Class tokens mark new role for juniors

Junior+Janelle+Lauronal+with+her+parents+marks+her+permanent+membership+in+the+Academy+ohana+via+the+Junior+Ring+ceremony.+The+traditional+event+officially+welcomed+juniors+as+upperclassmen.%0A%0APhoto+Credit%3A+Masa+Yamaguchi
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Class tokens mark new role for juniors

Junior Janelle Lauronal with her parents marks her permanent membership in the Academy ohana via the Junior Ring ceremony. The traditional event officially welcomed juniors as upperclassmen.

Photo Credit: Masa Yamaguchi

Junior Janelle Lauronal with her parents marks her permanent membership in the Academy ohana via the Junior Ring ceremony. The traditional event officially welcomed juniors as upperclassmen. Photo Credit: Masa Yamaguchi

Junior Janelle Lauronal with her parents marks her permanent membership in the Academy ohana via the Junior Ring ceremony. The traditional event officially welcomed juniors as upperclassmen. Photo Credit: Masa Yamaguchi

Junior Janelle Lauronal with her parents marks her permanent membership in the Academy ohana via the Junior Ring ceremony. The traditional event officially welcomed juniors as upperclassmen. Photo Credit: Masa Yamaguchi

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The time has come for this year’s Junior Class to hold its traditional Junior Ring ceremony.

The event marks the juniors’ acceptance as upperclassmen. The ring ceremony has been a tradition of the Academy for over 70 years.

“It was way back in the day for me,” said theology teacher and alumna Leilani Asuncion-Tagupa. “I knew that by participating in the ring ceremony as juniors, we now became upperclassmen. So not only did we have a little bit more responsibility, we knew that, this is it, we’re one year closer to graduation.”

At the ceremony, juniors receive a class ring or a pin that is worn on their ties.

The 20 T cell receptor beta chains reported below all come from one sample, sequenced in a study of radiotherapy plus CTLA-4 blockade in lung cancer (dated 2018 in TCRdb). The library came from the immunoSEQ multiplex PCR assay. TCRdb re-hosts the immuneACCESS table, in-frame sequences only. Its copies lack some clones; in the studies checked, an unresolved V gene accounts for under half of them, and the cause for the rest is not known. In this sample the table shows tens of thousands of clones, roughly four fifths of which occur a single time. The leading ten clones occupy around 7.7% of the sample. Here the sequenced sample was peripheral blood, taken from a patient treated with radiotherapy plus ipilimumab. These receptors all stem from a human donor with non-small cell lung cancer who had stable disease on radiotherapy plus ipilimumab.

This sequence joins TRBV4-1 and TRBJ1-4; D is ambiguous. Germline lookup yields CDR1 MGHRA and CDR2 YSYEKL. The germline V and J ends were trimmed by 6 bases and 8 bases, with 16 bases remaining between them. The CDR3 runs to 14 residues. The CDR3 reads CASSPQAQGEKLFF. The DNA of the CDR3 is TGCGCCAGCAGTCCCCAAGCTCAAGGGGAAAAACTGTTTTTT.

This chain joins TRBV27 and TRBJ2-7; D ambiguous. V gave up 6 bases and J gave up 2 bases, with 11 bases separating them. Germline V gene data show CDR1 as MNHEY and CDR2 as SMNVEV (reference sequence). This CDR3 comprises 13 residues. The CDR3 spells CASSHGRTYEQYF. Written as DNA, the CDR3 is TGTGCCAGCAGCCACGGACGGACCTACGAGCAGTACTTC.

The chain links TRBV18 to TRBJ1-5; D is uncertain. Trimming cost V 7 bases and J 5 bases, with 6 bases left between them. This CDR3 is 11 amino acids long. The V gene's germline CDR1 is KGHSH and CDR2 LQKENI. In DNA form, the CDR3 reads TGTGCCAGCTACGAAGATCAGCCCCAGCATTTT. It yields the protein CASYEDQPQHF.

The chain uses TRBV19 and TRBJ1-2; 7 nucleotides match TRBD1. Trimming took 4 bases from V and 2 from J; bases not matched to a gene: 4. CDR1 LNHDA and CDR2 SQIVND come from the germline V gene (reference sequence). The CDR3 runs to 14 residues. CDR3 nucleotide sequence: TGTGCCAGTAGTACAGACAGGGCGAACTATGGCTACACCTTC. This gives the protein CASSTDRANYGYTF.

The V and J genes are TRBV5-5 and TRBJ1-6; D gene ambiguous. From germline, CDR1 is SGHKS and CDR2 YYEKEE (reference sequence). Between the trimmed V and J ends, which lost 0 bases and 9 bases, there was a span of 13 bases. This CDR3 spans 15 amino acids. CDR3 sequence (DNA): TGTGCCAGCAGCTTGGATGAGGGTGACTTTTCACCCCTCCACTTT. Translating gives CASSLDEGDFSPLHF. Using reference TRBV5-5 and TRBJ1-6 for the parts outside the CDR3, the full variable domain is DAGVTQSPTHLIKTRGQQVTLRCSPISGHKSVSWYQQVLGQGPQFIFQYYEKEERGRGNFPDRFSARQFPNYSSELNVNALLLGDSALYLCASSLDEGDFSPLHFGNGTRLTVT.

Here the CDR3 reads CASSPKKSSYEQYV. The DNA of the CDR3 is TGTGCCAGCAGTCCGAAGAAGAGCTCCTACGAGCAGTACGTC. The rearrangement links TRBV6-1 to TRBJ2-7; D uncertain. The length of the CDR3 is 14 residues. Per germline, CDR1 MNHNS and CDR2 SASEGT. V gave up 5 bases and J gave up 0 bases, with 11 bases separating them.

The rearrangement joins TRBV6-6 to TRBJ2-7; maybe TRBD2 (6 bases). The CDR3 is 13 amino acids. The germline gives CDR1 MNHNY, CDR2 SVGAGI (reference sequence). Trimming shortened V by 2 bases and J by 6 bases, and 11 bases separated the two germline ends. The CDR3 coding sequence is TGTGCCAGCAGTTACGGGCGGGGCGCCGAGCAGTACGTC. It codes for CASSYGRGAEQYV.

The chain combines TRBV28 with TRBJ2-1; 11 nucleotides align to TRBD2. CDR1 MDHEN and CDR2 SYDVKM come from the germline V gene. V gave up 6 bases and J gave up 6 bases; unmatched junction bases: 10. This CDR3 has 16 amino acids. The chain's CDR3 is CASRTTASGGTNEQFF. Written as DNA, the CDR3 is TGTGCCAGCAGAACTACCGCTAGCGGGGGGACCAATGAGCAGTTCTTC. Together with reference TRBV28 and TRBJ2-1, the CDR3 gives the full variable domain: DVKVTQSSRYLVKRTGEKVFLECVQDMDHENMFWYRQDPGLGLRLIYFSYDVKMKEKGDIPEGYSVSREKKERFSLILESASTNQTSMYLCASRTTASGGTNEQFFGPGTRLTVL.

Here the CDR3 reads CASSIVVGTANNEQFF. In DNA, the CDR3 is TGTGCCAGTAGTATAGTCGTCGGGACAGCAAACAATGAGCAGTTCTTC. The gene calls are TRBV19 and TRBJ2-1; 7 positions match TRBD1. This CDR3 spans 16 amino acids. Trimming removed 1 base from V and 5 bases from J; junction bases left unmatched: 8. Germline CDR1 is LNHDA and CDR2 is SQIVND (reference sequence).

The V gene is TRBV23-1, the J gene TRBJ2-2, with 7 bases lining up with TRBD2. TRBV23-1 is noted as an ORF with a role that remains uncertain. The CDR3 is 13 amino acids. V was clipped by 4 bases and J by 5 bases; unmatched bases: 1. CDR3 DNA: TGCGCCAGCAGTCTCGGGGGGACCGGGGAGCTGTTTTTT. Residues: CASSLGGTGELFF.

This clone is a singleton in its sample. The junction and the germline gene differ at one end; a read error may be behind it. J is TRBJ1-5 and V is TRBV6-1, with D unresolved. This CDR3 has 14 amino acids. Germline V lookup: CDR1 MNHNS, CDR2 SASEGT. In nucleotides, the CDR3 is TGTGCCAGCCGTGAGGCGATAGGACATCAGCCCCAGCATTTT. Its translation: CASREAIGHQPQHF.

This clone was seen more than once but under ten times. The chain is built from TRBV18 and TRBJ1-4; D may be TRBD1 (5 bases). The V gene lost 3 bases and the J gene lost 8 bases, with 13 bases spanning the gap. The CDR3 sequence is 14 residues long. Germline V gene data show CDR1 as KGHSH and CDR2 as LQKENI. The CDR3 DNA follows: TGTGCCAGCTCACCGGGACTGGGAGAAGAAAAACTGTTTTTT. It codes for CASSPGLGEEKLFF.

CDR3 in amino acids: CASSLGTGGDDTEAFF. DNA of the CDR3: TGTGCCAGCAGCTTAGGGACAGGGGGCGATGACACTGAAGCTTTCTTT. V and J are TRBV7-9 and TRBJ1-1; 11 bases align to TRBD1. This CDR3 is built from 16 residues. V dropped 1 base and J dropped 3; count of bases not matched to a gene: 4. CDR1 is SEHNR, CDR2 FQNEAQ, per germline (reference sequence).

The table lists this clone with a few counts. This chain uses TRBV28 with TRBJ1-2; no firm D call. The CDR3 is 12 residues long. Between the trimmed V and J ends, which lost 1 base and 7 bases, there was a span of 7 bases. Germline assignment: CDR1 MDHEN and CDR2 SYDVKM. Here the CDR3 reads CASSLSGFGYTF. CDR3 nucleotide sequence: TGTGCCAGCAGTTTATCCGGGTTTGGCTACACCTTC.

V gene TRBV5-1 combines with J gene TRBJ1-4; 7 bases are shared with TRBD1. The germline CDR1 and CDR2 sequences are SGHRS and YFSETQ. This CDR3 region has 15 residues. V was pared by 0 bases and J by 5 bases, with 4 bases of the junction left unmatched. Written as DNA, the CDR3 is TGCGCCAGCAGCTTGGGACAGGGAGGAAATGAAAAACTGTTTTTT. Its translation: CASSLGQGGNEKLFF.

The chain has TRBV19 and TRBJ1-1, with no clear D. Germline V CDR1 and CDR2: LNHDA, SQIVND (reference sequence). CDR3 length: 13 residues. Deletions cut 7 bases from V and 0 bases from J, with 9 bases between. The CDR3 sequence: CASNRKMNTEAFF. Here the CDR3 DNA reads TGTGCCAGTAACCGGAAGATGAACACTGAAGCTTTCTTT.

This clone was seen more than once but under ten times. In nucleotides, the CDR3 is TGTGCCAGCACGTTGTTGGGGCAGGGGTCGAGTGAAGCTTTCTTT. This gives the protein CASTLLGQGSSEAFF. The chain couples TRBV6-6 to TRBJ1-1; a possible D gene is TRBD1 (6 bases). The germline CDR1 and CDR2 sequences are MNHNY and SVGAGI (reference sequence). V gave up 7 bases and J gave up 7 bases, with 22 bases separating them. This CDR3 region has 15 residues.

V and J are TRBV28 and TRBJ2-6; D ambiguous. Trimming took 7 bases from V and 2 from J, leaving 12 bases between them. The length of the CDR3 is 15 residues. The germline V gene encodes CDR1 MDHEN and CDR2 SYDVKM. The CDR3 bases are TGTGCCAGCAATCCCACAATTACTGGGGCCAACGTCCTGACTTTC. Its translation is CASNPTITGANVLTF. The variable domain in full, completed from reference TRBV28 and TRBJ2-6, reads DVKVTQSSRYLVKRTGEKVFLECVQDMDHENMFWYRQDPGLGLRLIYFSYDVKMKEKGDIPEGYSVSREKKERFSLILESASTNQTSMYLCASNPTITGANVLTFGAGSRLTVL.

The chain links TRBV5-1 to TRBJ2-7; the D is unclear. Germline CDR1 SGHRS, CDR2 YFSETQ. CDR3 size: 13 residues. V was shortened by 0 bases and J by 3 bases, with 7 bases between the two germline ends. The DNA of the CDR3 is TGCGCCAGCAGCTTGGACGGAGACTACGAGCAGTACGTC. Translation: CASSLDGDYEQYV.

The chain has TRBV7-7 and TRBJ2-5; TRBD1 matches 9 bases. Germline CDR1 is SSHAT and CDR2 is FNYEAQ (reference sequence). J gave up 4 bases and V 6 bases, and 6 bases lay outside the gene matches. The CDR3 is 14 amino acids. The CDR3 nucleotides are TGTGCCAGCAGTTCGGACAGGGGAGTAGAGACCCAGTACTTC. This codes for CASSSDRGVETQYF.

The juniors sit with their parents, walk to the front of the chapel and then receive the ring or pin from a parent.

Through the ceremony, many students feel a connection to the school’s graduates, some of whom are their own mothers, grandmothers or cousins.

“The ring ceremony was a nice way to receive an heirloom from your high school days,” said alumna, math teacher Elizabeth Gabriel. “It was nice to involve your parents by having them give it to us and go through the whole ceremony part of it, making it more meaningful than it just being a trinket that you were handed in homeroom.” Gabriel’s sister is also an alumna of Sacred Hearts.

The ring ceremony marks a practice of many schools and is often seen as a way to remember one’s school experiences as well as the time spent with classmates.  

“It’s a beautiful tradition for students, where the ring reminds them that they are part of the Academy family and that they are also now the leaders in the school,” said Campus Minister, Sr. Katherine Francis Miller, also an Academy graduate. “It’s really becomes a wonderful memento that reminds us of all of the wonderful young women that we shared life with, as well as our teachers and with the school.”